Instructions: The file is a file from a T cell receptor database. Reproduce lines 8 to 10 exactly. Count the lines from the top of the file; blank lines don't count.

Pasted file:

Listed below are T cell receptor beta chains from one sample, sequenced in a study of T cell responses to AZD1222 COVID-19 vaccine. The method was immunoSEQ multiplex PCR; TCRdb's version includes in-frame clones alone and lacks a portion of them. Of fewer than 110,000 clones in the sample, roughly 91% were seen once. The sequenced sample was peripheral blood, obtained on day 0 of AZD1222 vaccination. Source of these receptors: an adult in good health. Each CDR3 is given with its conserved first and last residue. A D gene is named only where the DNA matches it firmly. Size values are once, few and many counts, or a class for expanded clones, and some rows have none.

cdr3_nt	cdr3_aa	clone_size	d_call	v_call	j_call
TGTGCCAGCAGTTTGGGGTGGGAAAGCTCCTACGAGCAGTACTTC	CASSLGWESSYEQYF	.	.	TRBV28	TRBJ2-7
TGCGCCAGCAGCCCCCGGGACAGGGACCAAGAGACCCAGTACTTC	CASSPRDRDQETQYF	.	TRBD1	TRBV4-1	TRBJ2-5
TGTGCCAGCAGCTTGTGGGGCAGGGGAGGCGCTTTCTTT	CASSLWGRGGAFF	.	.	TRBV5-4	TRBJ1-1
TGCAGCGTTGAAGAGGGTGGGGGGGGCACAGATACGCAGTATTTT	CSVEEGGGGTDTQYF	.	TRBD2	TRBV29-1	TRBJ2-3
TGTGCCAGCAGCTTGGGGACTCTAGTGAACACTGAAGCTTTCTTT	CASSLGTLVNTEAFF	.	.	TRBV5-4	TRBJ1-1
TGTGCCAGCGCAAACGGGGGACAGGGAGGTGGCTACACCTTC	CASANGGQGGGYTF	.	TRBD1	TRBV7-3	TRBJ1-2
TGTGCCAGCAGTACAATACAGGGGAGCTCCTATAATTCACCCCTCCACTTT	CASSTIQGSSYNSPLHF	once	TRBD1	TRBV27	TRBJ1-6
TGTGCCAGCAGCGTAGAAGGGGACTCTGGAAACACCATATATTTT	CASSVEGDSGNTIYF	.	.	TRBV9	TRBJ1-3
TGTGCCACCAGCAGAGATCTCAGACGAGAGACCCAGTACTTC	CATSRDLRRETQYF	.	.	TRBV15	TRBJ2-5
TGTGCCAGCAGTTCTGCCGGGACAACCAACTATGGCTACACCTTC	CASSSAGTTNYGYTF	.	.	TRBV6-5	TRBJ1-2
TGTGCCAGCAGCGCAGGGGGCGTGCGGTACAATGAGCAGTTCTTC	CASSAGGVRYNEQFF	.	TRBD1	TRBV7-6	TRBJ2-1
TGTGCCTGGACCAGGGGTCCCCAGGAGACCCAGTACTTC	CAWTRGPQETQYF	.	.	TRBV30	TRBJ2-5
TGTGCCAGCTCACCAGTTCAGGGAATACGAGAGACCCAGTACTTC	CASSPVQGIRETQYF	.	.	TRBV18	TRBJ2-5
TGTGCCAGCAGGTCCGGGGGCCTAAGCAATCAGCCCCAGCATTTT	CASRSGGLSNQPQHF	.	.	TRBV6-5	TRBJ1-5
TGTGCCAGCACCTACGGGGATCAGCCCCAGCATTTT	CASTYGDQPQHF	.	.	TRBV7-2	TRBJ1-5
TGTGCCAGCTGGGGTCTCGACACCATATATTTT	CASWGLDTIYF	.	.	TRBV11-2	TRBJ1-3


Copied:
TGTGCCAGCGCAAACGGGGGACAGGGAGGTGGCTACACCTTC	CASANGGQGGGYTF	.	TRBD1	TRBV7-3	TRBJ1-2
TGTGCCAGCAGTACAATACAGGGGAGCTCCTATAATTCACCCCTCCACTTT	CASSTIQGSSYNSPLHF	once	TRBD1	TRBV27	TRBJ1-6
TGTGCCAGCAGCGTAGAAGGGGACTCTGGAAACACCATATATTTT	CASSVEGDSGNTIYF	.	.	TRBV9	TRBJ1-3